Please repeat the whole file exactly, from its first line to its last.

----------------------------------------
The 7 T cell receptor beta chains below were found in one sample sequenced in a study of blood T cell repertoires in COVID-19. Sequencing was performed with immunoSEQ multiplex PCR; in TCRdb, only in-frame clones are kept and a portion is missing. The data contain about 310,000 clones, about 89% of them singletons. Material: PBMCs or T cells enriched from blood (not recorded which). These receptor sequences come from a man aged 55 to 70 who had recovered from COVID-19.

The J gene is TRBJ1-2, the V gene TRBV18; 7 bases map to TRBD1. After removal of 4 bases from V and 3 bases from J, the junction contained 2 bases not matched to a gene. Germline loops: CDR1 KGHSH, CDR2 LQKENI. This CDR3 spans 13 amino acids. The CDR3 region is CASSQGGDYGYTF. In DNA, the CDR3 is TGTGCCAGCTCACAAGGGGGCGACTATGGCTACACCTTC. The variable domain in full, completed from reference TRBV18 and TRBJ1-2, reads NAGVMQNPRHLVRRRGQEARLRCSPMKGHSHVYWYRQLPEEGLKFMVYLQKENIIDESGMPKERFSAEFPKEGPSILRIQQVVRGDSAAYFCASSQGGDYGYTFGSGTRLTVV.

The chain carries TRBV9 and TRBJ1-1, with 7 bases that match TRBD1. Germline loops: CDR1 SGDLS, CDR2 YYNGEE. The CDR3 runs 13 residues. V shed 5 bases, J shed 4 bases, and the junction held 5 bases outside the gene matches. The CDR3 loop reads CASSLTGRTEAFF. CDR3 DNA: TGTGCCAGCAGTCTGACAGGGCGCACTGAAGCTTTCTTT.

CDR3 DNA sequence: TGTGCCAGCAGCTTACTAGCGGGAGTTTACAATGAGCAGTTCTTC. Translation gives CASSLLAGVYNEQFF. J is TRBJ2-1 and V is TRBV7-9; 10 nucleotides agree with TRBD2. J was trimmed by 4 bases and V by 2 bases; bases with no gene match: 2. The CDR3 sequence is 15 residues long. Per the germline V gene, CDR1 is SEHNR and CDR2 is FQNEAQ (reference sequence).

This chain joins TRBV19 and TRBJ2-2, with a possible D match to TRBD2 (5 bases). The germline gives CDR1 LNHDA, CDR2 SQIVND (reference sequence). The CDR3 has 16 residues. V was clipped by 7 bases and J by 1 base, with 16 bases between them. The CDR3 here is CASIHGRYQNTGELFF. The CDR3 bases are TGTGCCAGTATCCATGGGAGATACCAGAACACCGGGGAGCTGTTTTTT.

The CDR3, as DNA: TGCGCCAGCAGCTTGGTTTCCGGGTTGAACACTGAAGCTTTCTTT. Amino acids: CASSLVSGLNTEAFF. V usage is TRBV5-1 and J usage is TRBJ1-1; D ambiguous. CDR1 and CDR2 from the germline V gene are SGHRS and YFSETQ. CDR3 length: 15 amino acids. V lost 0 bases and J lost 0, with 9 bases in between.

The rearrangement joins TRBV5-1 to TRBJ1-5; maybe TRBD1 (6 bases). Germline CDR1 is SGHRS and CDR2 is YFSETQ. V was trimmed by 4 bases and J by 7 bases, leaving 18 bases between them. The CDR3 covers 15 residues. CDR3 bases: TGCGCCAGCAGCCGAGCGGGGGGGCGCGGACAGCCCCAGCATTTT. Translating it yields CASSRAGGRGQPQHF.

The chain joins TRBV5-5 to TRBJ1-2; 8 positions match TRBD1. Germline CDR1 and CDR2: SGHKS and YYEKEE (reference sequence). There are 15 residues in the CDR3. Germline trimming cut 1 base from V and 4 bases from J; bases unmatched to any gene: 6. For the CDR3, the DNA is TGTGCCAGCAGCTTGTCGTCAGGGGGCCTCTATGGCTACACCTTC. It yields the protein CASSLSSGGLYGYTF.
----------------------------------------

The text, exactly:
The 7 T cell receptor beta chains below were found in one sample sequenced in a study of blood T cell repertoires in COVID-19. Sequencing was performed with immunoSEQ multiplex PCR; in TCRdb, only in-frame clones are kept and a portion is missing. The data contain about 310,000 clones, about 89% of them singletons. Material: PBMCs or T cells enriched from blood (not recorded which). These receptor sequences come from a man aged 55 to 70 who had recovered from COVID-19.

The J gene is TRBJ1-2, the V gene TRBV18; 7 bases map to TRBD1. After removal of 4 bases from V and 3 bases from J, the junction contained 2 bases not matched to a gene. Germline loops: CDR1 KGHSH, CDR2 LQKENI. This CDR3 spans 13 amino acids. The CDR3 region is CASSQGGDYGYTF. In DNA, the CDR3 is TGTGCCAGCTCACAAGGGGGCGACTATGGCTACACCTTC. The variable domain in full, completed from reference TRBV18 and TRBJ1-2, reads NAGVMQNPRHLVRRRGQEARLRCSPMKGHSHVYWYRQLPEEGLKFMVYLQKENIIDESGMPKERFSAEFPKEGPSILRIQQVVRGDSAAYFCASSQGGDYGYTFGSGTRLTVV.

The chain carries TRBV9 and TRBJ1-1, with 7 bases that match TRBD1. Germline loops: CDR1 SGDLS, CDR2 YYNGEE. The CDR3 runs 13 residues. V shed 5 bases, J shed 4 bases, and the junction held 5 bases outside the gene matches. The CDR3 loop reads CASSLTGRTEAFF. CDR3 DNA: TGTGCCAGCAGTCTGACAGGGCGCACTGAAGCTTTCTTT.

CDR3 DNA sequence: TGTGCCAGCAGCTTACTAGCGGGAGTTTACAATGAGCAGTTCTTC. Translation gives CASSLLAGVYNEQFF. J is TRBJ2-1 and V is TRBV7-9; 10 nucleotides agree with TRBD2. J was trimmed by 4 bases and V by 2 bases; bases with no gene match: 2. The CDR3 sequence is 15 residues long. Per the germline V gene, CDR1 is SEHNR and CDR2 is FQNEAQ (reference sequence).

This chain joins TRBV19 and TRBJ2-2, with a possible D match to TRBD2 (5 bases). The germline gives CDR1 LNHDA, CDR2 SQIVND (reference sequence). The CDR3 has 16 residues. V was clipped by 7 bases and J by 1 base, with 16 bases between them. The CDR3 here is CASIHGRYQNTGELFF. The CDR3 bases are TGTGCCAGTATCCATGGGAGATACCAGAACACCGGGGAGCTGTTTTTT.

The CDR3, as DNA: TGCGCCAGCAGCTTGGTTTCCGGGTTGAACACTGAAGCTTTCTTT. Amino acids: CASSLVSGLNTEAFF. V usage is TRBV5-1 and J usage is TRBJ1-1; D ambiguous. CDR1 and CDR2 from the germline V gene are SGHRS and YFSETQ. CDR3 length: 15 amino acids. V lost 0 bases and J lost 0, with 9 bases in between.

The rearrangement joins TRBV5-1 to TRBJ1-5; maybe TRBD1 (6 bases). Germline CDR1 is SGHRS and CDR2 is YFSETQ. V was trimmed by 4 bases and J by 7 bases, leaving 18 bases between them. The CDR3 covers 15 residues. CDR3 bases: TGCGCCAGCAGCCGAGCGGGGGGGCGCGGACAGCCCCAGCATTTT. Translating it yields CASSRAGGRGQPQHF.

The chain joins TRBV5-5 to TRBJ1-2; 8 positions match TRBD1. Germline CDR1 and CDR2: SGHKS and YYEKEE (reference sequence). There are 15 residues in the CDR3. Germline trimming cut 1 base from V and 4 bases from J; bases unmatched to any gene: 6. For the CDR3, the DNA is TGTGCCAGCAGCTTGTCGTCAGGGGGCCTCTATGGCTACACCTTC. It yields the protein CASSLSSGGLYGYTF.